Trinity Church, Newport Rhode Island
Built in 1725-1726, to replace an earlier structure. Trinity Church served the congregation organized in 1698 by Francis Nicholson, Lieutenant-Governor of New York and later Governor of Virginia and Maryland. Similar in design to the original Christ Church, Boston, Richard Munday's Trinity Church was inspired by the work of Sir Christopher Wren. In 1762, the church was lengthened by the addition of two bays to the east.
Between 1699 and 1702, the congregation of Trinity Church, established under the Society for the Propagation of the Gospel in Foreign Parts, erected its original structure. This building is described as a one-room, hall church with a gallery at the west and a chancel at the east. The growth of the congregation initiated the building of the present structure. Dean George Berkeley visited the parish in 1729, during his three-year stay in Middletown, Rhode Island. After his return to England in 1732, he presented the congregation with an organ, signed by Robert Bridges, London, 1733. During the British occupation of Newport in the Revolutionary War, the presence of the Bishop's Mitre as a weathervane saved the building from vandalism. George Washington is supposed to have worshipped at Trinity Church in 1781 in pew #81. Admiral D'Arsac De Ternay, Commander of the French forces in Newport, is buried in the churchyard. Throughout its history, Trinity Church could count many important Newport citizens among its congregation. Prior to 1800, Dr, Brett, Dr. Moffatt, Martin Howard, the Bulls, Ellerys, Malbones, Cranstons, and Vernons worshipped there. During the late 19th century, Trinity Church became the summer colony's social church. Monuments to Alfred Gwynne Vanderbilt and August Belmont attest to its social prominence.
In 1762-63, the eastern wall of the church was moved approximately 26 feet to the east, allowing for the insertion of two bays. Thus the original five-bay structure was enlarged to its present seven-bay size, including the eastern apse. A new, five story steeple, including a spire and tower, was erected in 1767-68, on the original foundations. The organ loft was altered in 1810-11, to increase the area for the choir. The pews and upper gallery were probably removed at this time. The west gallery was enlarged for the organ in 1833. A center projection was extended over the aisle below. The windows were sashed in 1740. All windows in the body of the church and tower were fitted with blinds in 1834-35. In 1867, the windows in the east gallery ends were covered with plaster and lath on the interior. The louvers remained on the exterior.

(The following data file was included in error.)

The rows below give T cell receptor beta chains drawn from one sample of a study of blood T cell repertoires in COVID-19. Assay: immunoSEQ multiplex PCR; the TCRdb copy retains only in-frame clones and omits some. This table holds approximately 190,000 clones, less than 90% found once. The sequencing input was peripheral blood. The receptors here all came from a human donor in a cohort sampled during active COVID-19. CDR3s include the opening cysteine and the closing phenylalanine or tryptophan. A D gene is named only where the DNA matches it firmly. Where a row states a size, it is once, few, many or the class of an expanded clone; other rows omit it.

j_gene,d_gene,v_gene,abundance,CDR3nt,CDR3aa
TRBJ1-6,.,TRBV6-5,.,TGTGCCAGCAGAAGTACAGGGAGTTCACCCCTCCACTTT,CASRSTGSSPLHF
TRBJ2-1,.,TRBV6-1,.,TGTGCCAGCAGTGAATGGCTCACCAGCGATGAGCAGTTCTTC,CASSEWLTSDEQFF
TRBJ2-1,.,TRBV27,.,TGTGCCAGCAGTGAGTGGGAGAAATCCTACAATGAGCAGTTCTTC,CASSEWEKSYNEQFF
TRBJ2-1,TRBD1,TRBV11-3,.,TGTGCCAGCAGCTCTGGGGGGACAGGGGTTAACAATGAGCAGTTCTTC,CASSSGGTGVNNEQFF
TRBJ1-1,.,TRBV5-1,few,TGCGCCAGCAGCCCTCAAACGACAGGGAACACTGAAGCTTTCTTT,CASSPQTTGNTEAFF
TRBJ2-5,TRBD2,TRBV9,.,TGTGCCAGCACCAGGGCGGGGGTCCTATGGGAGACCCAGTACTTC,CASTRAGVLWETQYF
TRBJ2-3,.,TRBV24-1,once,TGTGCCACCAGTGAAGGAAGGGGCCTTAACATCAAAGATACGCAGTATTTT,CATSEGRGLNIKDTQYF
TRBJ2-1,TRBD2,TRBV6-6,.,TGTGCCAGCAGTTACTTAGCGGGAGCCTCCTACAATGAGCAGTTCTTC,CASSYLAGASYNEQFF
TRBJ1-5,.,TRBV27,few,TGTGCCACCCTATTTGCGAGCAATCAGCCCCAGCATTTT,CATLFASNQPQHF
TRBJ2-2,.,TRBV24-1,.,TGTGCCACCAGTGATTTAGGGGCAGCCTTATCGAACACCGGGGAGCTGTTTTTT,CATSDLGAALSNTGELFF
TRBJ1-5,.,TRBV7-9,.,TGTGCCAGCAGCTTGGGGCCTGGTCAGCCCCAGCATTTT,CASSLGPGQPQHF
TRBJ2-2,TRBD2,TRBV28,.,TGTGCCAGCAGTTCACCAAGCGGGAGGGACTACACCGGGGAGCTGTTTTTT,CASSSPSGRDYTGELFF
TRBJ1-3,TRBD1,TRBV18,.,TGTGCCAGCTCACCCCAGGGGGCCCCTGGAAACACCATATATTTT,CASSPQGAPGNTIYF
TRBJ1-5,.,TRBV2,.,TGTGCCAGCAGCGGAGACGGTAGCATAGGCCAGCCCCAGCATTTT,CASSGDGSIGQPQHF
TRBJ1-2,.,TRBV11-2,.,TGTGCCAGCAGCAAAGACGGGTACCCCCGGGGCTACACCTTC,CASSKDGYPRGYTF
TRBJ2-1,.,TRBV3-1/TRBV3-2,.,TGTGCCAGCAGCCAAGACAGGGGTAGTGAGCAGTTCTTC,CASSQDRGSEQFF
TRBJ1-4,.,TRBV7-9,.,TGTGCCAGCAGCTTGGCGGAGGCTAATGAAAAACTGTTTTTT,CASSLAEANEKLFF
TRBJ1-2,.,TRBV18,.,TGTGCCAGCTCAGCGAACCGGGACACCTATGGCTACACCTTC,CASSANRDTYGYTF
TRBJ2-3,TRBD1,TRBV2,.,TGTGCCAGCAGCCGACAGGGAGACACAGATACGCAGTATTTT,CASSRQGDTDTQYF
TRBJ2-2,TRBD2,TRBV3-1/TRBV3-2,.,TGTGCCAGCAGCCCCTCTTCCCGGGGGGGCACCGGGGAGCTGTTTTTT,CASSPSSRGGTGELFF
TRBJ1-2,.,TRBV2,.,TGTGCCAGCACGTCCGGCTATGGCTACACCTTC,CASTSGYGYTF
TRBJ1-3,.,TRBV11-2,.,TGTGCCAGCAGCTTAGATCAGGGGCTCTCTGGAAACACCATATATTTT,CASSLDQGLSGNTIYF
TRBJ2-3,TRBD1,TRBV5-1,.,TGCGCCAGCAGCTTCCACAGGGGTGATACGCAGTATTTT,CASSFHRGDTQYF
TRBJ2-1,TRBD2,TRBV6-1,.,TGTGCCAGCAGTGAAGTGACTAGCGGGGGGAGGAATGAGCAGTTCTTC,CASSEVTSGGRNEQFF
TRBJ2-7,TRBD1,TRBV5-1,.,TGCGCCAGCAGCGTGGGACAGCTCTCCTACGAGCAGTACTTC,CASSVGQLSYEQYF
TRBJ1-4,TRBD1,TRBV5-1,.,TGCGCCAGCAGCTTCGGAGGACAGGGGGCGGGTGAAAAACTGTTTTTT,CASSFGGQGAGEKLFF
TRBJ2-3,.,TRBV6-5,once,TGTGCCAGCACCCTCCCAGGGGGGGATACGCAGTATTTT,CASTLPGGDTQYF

Over-all dimensions: This church building measures 96 feet (seven bays) by 46 feet, excluding the rectangular tower at the west end.
Floor plan: The church is basilican in plan. Its nave is separated from the two aisles by a raw of square piers which support the gallery. The main entrance, at the west end of the north facade, opens to a wide, north south aisle, which runs under the west gallery and terminates at the west entrance on the south facade. Access to the galleries is provided by two U-shaped stairways located in the northwest and southwest corners of the main body of the structure. (The west gallery contains the organ.) The center, east-west aisle terminates in the first level of the tower on the west and at the three-step chancel on the east. The aisles are lined with boxed pews symmetrically arranged.
Special decorative features: Two canopied pews located on either side of the entrance from the tower have elaborately paneled ceilings and backs. A three-level pulpit is located in the center of the church, in front of the chancel. The upper level or polygonal box used for preaching can be reached by a ten-step stairway which has spiral balusters and newels, a string decorated with scrolls, and a finely molded rail. The middle level contains a reading desk. The lower level is used by the clerk who leads the responses to the Psalms. This wine-glass shape with its central support is capped by a canopy or hexagonal sounding board which is suspended from one of the ceiling rondels. The pulpit is finely molded and paneled. The sounding board is finished by a heavy decoration which repeats the motifs used in the canopies of the rear pews. The chancel rail, with squared and turned balusters and a molded rail, separates the nave from the sanctuary.
The adjoining churchyard is completely enclosed by a 19th-century cast-iron fence. This burial ground contains many 18th-century stones, including one by John Stevens, Newport's leading stone cutter in the second half of the 18th century.